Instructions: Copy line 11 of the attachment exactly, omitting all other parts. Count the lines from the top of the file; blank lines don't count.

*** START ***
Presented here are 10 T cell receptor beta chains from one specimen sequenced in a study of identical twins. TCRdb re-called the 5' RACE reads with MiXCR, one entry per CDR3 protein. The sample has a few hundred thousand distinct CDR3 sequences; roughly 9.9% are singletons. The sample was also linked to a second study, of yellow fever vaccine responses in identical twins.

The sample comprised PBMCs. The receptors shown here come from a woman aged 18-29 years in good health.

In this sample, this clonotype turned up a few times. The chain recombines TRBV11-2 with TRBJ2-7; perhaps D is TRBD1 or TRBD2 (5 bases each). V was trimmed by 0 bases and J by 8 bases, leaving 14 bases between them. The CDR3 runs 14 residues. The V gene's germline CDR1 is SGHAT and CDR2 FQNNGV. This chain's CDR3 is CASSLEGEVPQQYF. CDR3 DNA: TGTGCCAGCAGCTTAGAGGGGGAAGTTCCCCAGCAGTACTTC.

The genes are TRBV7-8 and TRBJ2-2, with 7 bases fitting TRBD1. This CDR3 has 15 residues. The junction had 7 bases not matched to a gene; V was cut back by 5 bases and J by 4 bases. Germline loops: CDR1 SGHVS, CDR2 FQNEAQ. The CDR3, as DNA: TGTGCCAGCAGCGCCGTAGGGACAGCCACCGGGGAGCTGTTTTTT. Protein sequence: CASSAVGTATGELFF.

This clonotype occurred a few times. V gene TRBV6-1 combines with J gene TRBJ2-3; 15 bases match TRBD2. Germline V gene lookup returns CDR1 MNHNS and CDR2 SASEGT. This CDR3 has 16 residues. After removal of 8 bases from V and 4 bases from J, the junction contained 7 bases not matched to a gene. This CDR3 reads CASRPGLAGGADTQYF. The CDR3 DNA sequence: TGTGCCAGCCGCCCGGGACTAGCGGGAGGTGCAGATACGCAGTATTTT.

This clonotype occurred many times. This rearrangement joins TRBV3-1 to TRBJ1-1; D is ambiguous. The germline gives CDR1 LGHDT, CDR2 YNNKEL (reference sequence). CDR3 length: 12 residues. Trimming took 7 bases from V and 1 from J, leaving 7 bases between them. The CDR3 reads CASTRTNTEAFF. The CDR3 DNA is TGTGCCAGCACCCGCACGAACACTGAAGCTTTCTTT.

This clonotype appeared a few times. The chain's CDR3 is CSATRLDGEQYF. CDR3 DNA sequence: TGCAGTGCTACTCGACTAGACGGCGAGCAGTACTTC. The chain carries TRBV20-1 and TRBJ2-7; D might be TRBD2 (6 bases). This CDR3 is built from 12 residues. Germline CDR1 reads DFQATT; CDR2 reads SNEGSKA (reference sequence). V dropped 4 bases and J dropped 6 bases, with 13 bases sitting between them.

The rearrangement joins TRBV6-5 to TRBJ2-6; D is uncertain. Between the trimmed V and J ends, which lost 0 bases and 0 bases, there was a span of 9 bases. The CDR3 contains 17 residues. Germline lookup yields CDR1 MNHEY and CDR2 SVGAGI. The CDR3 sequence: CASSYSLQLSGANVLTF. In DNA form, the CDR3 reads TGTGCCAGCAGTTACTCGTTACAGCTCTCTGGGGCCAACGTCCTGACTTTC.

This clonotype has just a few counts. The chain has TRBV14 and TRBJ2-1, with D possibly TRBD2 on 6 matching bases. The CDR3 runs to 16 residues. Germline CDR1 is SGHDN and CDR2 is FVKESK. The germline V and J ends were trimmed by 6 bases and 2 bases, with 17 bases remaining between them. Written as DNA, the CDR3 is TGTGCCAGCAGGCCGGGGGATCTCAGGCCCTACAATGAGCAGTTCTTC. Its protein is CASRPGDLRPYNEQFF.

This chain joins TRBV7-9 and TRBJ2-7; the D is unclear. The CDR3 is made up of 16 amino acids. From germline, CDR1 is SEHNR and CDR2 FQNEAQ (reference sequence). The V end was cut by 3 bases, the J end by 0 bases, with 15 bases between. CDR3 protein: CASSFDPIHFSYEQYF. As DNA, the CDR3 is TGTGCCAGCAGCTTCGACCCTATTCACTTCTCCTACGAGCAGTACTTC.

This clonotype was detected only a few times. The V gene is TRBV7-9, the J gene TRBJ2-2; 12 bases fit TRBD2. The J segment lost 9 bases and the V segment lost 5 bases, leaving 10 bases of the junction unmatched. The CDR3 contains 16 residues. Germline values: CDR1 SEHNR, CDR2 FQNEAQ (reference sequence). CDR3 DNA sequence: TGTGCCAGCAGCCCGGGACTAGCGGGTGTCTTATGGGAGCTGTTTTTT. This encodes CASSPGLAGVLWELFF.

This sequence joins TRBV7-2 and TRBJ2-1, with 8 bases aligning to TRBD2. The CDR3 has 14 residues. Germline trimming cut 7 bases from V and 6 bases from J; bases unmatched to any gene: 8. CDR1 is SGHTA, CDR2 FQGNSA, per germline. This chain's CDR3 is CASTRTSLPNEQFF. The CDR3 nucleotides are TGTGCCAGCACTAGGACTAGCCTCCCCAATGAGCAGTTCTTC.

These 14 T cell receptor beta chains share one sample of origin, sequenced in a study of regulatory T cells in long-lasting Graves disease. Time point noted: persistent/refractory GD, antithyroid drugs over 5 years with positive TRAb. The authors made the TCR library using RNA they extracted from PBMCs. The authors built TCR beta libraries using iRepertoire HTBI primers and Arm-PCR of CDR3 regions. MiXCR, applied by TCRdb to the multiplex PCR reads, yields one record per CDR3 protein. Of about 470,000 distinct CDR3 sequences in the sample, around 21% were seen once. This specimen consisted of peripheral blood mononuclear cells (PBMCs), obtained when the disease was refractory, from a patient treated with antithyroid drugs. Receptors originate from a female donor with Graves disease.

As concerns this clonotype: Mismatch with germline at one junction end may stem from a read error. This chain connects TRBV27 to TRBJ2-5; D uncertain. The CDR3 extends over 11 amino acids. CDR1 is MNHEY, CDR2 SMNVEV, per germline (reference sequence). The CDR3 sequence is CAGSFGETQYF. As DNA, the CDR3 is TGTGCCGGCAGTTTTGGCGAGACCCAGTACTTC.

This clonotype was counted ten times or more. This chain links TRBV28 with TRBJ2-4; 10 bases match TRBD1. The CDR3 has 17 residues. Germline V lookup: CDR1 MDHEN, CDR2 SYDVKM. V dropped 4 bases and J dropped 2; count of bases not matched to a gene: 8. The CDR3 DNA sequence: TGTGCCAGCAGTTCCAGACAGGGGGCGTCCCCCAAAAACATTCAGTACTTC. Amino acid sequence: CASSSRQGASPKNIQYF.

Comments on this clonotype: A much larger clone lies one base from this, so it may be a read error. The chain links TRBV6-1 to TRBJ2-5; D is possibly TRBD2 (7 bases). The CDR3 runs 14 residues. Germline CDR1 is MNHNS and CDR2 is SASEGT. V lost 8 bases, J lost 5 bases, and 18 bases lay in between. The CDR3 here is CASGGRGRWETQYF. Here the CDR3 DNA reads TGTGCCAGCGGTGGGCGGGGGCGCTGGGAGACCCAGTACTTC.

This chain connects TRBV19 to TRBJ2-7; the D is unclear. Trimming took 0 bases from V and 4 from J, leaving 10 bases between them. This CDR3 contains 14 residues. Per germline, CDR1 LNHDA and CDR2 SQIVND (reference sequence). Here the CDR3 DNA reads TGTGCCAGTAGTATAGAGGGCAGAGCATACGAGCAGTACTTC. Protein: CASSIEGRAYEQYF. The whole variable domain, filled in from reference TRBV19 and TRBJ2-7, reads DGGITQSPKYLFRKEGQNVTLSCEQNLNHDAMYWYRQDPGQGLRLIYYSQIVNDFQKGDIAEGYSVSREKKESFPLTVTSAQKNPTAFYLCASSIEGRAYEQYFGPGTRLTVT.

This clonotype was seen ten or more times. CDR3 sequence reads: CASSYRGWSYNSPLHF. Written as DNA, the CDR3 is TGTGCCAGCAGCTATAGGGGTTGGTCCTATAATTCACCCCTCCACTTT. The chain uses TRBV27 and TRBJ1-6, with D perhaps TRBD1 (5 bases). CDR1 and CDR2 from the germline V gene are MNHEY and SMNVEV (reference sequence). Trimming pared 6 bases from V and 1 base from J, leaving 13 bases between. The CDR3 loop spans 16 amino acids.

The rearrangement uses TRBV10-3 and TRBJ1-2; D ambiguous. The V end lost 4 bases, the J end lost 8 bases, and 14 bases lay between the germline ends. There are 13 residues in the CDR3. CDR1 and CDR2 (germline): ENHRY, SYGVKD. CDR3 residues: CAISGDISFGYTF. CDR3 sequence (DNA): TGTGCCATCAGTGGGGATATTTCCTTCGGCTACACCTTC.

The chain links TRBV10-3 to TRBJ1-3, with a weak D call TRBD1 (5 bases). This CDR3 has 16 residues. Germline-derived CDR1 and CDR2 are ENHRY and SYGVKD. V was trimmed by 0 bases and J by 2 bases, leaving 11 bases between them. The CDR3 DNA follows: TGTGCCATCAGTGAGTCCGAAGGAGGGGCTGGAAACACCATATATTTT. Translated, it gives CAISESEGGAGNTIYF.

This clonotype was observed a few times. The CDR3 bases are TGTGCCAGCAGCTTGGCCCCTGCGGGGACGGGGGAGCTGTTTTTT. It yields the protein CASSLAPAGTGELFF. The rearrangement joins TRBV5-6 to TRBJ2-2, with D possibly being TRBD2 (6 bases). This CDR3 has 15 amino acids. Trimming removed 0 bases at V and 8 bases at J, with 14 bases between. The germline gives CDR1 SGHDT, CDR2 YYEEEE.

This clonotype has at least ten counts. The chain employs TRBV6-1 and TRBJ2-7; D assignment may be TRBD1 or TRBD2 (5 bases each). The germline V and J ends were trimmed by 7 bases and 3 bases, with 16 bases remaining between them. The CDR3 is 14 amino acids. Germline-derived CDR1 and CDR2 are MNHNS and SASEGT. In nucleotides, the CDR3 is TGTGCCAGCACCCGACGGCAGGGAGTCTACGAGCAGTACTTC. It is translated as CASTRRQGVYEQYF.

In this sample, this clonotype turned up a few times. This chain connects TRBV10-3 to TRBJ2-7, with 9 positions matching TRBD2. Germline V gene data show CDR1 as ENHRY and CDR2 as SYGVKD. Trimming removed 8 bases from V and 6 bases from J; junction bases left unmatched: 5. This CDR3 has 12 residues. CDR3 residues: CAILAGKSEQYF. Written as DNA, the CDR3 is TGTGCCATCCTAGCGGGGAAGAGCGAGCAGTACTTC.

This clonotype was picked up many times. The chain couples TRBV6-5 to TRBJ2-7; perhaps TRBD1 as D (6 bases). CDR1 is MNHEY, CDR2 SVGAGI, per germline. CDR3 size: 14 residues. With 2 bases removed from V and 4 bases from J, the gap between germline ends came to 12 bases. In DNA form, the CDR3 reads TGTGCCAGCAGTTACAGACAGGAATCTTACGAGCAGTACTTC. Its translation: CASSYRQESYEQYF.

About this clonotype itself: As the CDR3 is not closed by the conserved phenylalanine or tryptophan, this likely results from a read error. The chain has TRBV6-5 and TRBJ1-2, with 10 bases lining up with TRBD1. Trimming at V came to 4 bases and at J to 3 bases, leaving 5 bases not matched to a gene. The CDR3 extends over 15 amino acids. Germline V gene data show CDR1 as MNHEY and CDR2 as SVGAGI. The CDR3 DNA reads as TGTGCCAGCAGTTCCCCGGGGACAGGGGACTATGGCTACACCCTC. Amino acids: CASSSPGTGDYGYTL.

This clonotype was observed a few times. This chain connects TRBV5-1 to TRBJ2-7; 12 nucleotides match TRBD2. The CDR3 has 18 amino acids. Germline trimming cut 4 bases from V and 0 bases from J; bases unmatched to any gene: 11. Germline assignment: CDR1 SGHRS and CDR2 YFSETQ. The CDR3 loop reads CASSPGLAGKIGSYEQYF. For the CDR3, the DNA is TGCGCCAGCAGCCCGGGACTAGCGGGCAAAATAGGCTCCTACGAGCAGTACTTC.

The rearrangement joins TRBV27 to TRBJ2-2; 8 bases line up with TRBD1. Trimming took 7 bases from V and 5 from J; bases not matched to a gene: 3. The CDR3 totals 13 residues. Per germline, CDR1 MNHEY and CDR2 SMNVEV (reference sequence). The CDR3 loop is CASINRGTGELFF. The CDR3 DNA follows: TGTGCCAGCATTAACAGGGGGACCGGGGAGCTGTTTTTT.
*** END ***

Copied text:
This clonotype was detected only a few times. The V gene is TRBV7-9, the J gene TRBJ2-2; 12 bases fit TRBD2. The J segment lost 9 bases and the V segment lost 5 bases, leaving 10 bases of the junction unmatched. The CDR3 contains 16 residues. Germline values: CDR1 SEHNR, CDR2 FQNEAQ (reference sequence). CDR3 DNA sequence: TGTGCCAGCAGCCCGGGACTAGCGGGTGTCTTATGGGAGCTGTTTTTT. This encodes CASSPGLAGVLWELFF.